Managing Employees with Attendance Issues

Employee Time Management, Employee Tardiness, Employee Discipline

Managing Employees with Attendance Issues

Establishing clear expectations is the first step in encouraging good attendance. For instance, do your employees have some freedom regarding when they can arrive at work or are they compelled to report for duty at a set time? Do your staff members understand the rules regarding attendance? With clearly communicated guidelines for attendance, many employees will have relatively few issues with showing up to work, but you will still have a few who need some extra coaching on attendance.

Focus on Fixing the Problem

Focus on resolving the issue rather than punishing the conduct when it comes to attendance problems. This is crucial when the individual is generally a solid worker. In the end, you prefer to assist the employee in addressing the issue that is contributing to their attendance issues than to fire them and hire a replacement.

As soon as there are concerns with attendance, address them. A problem with attendance is reinforced if it is left unaddressed. If a manager doesn’t address an employee’s habit of arriving 20 minutes late, the employee will begin to believe that being tardy is okay. Find out the employee’s history of attendance before meeting with them. Note the days they were absent or late, along with the justification. A calendar with attendance entries provides a useful visual. You might observe, for instance, that the employee frequently skips Mondays.

Review the employee’s attendance history and reaffirm your expectations when you meet with them. Inform the employee of the impact one person’s frequent absences or tardiness has on the team as a whole. Identify the cause of the employee’s poor attendance and engage with them to find a solution. One day, a worker confided in me that he frequently arrived 15 minutes late to work because he struggled to get dressed quickly in the morning. The employee was gently urged to set his alarm for 15 minutes earlier.

Consider moving an employee’s start time back if you can, for instance if they complain that it is difficult to be at work on time because of the time their child’s school starts. Simple fixes exist for some attendance concerns, and it may be advantageous to collaborate with the worker to address their needs. Just be careful not to give some employees the option of such schedule adjustments while denying it to others. To prevent unfair attendance management procedures, be fair.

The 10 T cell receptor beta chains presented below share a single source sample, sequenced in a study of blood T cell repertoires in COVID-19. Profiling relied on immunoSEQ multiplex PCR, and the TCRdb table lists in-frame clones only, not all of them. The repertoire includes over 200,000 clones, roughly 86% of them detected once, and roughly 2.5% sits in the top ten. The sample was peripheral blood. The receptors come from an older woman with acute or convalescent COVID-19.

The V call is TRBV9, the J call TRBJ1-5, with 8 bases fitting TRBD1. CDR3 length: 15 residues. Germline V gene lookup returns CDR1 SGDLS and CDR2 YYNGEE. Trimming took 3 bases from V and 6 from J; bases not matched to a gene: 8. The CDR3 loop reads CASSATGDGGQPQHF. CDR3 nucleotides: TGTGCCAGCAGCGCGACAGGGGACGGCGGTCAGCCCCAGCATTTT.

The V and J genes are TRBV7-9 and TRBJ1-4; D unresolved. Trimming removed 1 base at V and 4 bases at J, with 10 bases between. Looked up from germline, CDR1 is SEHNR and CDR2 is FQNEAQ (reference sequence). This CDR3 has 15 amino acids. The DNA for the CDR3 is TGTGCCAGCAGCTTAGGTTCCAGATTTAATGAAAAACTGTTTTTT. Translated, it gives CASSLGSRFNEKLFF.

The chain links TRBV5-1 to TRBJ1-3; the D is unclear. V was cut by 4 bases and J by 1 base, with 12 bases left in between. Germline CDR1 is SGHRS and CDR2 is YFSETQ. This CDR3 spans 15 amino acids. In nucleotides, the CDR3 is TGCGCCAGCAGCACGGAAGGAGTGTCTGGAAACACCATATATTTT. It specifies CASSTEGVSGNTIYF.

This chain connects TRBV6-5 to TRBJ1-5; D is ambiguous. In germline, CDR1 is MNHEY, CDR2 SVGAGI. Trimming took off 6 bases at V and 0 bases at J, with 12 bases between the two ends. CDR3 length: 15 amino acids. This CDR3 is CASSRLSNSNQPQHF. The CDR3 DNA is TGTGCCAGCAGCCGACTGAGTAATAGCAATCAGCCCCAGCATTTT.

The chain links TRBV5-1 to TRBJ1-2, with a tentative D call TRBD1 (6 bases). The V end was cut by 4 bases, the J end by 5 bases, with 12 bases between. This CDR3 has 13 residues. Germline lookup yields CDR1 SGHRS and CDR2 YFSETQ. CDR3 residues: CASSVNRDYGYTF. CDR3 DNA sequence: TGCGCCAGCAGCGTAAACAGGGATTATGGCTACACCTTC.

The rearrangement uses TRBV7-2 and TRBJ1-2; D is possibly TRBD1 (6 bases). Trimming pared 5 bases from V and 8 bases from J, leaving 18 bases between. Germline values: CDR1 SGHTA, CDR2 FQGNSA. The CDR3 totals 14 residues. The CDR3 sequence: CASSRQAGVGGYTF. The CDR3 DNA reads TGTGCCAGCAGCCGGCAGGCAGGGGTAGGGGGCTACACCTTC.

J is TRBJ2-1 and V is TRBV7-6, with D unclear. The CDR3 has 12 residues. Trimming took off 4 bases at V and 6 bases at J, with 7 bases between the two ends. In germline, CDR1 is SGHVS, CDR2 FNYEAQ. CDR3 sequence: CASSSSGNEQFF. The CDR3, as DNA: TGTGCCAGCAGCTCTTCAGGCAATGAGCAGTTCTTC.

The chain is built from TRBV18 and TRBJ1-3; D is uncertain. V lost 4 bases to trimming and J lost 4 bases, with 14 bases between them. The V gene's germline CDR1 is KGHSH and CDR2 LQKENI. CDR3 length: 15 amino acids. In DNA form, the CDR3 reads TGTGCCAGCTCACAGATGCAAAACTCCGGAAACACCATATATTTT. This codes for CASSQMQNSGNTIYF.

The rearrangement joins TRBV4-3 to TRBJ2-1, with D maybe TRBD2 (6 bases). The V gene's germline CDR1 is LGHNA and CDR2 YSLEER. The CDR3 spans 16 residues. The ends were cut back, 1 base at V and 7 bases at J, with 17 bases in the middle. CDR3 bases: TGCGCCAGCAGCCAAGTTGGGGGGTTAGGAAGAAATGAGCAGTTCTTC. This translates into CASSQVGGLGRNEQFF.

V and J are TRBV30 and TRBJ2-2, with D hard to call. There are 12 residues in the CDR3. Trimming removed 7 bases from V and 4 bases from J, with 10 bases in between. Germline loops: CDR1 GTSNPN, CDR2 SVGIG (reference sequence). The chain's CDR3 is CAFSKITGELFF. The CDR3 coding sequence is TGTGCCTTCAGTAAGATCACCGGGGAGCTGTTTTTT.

As with any employee issue, document your conversation, and follow up to see if there is improvement. If an employee continues to have attendance issues after you have tried to work with them on solving the problem, follow through with your normal corrective action process.

Accommodating Disabilities

Sometimes the underlying cause of an attendance issue is health-related. In such cases, an employee may have a right to a reasonable accommodation under the Americans with Disabilities Act. A few years ago, I was speaking with a worker who frequently called in to let her boss know she would be running late. When I questioned the employee about her tardiness, she explained that she was suffering from arthritis, which occasionally made getting out of bed and getting ready for work very laborious. I walked the employee through the interactive process with her, and I provided her a flexible start time so she could linger in the morning on days when her arthritis was bothering her.

Employees with health issues that affect attendance may also be eligible for a leave of absence under the Family and Medical Leave Act (FMLA) and state leave laws. If you find that an employee is missing every Wednesday because it is the day after they need to recover from ongoing treatment, they may qualify for intermittent leave under the FMLA.

Allow Some Flexibility

We all have personal business to attend to that sometimes interferes with the work day. Employees who work at companies with restrictive policies around attendance are more likely to call in and pretend to be sick when they need to attend to personal business during the day. Have some flexibility with attendance, so employees feel comfortable scheduling time off for such appointments in advance. After all, it is much easier to plan for an absence when you have some notice.

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Stephanie Hammerwold

Stephanie Hammerwold, is the founder and director of Pacific Reentry Career Services, a Southern California nonprofit that helps formerly incarcerated women find and maintain employment. She also blogs on a variety of HR topics as the HR Hammer. When not volunteering for her nonprofit, Stephanie has a day job in HR at a tech startup in Irvine, CA.


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